Hitchhiker's Guide to the Galaxy, The by Adams, Douglas, 1979

Hitchhiker

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"DON'T PANIC," should be words to live by. So should "I'll have another Pan Galactic Gargle Blaster, and put it on the tab of the guy with the two heads." Some things just don't work out for the best though, do they? During his all too short lifetime Douglas Adams wrote, in multiple formats, the multi-media mega-story of The Hitchhiker's Guide to the Galaxy. Inspired by cheap guidebooks to Europe and a surplus of wine one evening while abroad, Adams in the mid 1970's first penned a radio drama for the BBC which eventually turned into this book in 1979. Since then it and the five sequels in the "trilogy" have remained in print, and honestly, I doubt that they will ever go out. Hitchhiker's is a major, landmark tale in our genre, and although Adams did not really change anything by publishing it, it is easy to see that public mainstream perception of what our genre is capable of would be radically different without it. That Hitchhiker's alternately came from and/or spawned radio programs, records and tapes, television shows, feature length movies, computer games, toys, and much more is a testament to the real love the people have in their hearts for this story. Five stars out of five for this book.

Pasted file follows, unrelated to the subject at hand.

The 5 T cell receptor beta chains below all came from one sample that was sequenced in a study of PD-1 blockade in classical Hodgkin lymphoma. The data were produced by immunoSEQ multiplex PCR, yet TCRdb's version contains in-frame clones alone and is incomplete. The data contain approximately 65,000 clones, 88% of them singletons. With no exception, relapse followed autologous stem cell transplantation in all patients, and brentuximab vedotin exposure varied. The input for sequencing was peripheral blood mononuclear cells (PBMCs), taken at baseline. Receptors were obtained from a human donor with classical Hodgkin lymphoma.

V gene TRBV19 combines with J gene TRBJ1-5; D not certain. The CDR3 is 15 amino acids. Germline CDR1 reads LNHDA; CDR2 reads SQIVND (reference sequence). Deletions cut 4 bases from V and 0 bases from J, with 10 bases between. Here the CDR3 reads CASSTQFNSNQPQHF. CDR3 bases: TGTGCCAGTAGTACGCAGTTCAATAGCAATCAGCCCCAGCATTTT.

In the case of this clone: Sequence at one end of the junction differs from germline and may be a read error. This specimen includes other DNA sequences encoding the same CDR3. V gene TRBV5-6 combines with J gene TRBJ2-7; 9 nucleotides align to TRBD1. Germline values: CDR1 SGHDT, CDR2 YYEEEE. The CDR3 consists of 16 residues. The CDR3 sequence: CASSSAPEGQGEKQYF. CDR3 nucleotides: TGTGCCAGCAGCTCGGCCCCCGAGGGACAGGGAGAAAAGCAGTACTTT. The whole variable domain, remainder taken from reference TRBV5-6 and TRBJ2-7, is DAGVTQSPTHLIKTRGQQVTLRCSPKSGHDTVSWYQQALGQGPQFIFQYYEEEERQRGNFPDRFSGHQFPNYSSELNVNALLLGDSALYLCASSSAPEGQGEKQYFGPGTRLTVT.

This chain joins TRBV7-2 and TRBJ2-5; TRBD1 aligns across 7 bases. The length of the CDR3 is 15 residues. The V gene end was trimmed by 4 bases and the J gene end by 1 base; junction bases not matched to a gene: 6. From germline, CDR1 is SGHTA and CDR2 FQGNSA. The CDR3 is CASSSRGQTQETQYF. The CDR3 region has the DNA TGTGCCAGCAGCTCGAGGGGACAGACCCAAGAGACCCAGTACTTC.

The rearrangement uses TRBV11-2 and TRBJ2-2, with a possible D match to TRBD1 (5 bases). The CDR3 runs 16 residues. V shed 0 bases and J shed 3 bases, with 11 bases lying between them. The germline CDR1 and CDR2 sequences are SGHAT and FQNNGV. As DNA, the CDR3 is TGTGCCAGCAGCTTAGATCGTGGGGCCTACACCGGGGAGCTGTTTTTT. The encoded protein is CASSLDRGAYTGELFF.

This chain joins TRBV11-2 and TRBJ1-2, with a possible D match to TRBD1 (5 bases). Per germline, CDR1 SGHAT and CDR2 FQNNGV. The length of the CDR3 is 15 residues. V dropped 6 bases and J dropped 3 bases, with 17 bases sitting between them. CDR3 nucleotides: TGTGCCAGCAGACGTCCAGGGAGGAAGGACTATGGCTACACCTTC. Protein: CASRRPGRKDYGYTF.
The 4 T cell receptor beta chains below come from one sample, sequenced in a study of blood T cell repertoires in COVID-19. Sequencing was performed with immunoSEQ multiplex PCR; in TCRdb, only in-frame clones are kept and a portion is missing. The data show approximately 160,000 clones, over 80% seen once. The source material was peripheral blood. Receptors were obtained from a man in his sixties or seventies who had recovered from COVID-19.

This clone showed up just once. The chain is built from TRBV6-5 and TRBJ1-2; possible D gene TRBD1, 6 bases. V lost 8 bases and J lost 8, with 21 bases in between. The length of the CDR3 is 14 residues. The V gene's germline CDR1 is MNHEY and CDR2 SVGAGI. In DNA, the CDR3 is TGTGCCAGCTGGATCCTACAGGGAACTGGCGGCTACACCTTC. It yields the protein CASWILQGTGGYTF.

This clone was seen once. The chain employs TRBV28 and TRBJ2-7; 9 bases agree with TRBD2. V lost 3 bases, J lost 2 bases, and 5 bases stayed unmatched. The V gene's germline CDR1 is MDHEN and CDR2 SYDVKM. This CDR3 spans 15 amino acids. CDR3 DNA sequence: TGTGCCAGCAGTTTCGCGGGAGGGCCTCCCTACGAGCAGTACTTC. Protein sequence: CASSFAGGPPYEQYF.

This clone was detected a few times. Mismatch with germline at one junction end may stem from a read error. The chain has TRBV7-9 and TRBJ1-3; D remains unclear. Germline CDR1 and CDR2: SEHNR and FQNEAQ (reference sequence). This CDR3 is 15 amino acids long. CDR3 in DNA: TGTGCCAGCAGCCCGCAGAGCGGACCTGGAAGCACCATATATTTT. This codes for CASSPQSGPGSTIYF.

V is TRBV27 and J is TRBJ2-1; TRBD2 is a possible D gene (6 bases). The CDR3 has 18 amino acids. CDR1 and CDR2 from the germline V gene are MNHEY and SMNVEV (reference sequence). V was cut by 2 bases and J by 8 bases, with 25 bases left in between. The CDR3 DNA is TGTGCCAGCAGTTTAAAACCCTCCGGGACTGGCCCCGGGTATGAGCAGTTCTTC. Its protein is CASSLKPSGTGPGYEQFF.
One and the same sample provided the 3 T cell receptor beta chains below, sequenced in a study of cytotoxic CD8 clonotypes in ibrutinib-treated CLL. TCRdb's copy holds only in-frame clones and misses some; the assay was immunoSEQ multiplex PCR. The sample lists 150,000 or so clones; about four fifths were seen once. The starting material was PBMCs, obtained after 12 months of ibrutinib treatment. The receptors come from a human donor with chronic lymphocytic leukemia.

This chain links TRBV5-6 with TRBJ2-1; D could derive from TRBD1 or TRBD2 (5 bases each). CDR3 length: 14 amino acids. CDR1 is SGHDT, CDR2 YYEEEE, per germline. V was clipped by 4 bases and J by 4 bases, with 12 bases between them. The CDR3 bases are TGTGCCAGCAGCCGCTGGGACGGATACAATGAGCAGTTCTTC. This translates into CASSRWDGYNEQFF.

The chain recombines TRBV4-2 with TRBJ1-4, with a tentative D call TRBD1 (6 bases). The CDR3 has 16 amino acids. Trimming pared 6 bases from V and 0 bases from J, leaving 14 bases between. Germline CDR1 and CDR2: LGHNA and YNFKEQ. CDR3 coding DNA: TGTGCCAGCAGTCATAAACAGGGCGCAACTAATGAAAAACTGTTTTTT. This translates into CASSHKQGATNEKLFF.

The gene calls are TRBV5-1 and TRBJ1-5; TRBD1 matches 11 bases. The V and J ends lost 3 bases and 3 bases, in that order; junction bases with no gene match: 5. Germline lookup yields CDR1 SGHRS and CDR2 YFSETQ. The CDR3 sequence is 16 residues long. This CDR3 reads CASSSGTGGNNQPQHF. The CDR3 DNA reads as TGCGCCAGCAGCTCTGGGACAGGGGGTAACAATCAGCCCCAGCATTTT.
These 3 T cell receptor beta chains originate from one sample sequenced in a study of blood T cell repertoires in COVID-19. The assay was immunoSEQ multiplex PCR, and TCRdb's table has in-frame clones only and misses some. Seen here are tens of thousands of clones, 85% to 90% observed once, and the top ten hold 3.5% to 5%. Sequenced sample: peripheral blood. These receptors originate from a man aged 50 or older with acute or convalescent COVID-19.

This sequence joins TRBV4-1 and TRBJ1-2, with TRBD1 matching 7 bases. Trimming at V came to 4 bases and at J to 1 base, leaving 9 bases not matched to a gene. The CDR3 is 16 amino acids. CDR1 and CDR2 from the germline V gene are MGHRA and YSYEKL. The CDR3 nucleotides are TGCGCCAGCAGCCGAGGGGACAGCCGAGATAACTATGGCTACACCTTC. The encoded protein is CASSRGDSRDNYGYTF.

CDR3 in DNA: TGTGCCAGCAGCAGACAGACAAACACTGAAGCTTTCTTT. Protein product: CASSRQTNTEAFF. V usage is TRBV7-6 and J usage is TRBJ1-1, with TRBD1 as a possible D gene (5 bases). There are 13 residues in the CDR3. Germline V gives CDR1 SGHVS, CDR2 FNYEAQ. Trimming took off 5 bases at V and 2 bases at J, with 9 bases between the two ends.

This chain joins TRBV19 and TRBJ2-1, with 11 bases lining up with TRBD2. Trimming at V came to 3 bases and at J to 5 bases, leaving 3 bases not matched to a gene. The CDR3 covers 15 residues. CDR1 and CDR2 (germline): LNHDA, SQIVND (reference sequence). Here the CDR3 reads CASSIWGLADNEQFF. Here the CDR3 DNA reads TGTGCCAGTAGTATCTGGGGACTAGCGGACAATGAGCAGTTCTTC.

Although at its heart Hitchhiker's does tell a real SF story, I think that one should read it for the humor alone. Adams is the acknowledged master of the comedic aside. Most other people who have reviewed this thing think that it is a send-up of the SF genre. I suppose its easy to reach that conclusion. I think that Adams even acknowledged it a few times during his life. But what it really is, in addition to a send-up of the genre, is a lampooning of bureaucracy and an absolute skewering of pop culture. Adams revels in the idiocy of our culture which, for example, insists on presenting news about a war on an equal footing with news about a pop-star's illegitimate pregnancy, and especially at public servants who care not a whit for the lives of the people that they are there to serve. The tale starts as Arthur Dent wakes with a hangover to find a construction crew at his doorstep with orders to make a new highway bypass. His problems get suddenly worse when his good friend Ford Prefect pops by and informs him that a race called the Vogons plan to destroy the entire planet to make way for a new hyperspace bypass. And destroy it they do, but fortunately Prefect has an out. He is actually an extraterrestrial researcher for the eponymous Hitchhiker's Guide to the Galaxy who has been stranded on Earth for fifteen years, but he has a device that saves them both by allowing them to hitch a ride on the Vogon ship. But they are in trouble again shortly because the Vogon captain, a miserable lout of a civil servant, hates hitchhiker's and airlocks them, whereupon they are picked up in the very last second before death by Ford's distant cousin Zaphod Beeblebrox, the president of the Galaxy, in a stolen ship called the Heart of Gold which is crewed by Trillian, a hot and brainy Earthling whom Zaphod stole from Arthur once, and Marvin, a depressed, paranoid robot with unfortunate programming. Once joined they set off on a mission that Zaphod only vaguely remembers because at some point he operated on his own brain to keep the personality profilers in the galaxy's executive branch from realizing that the only reason he wanted the job in the first place was so that he could steal the Heart of Gold. The ship is equipped with the innovative Infinite Probability Drive, which allows instantaneous transportation, but causes all kinds of screwy side-effects as well such as turning nuclear missiles into whales and dropping 283 million eggs on random planets.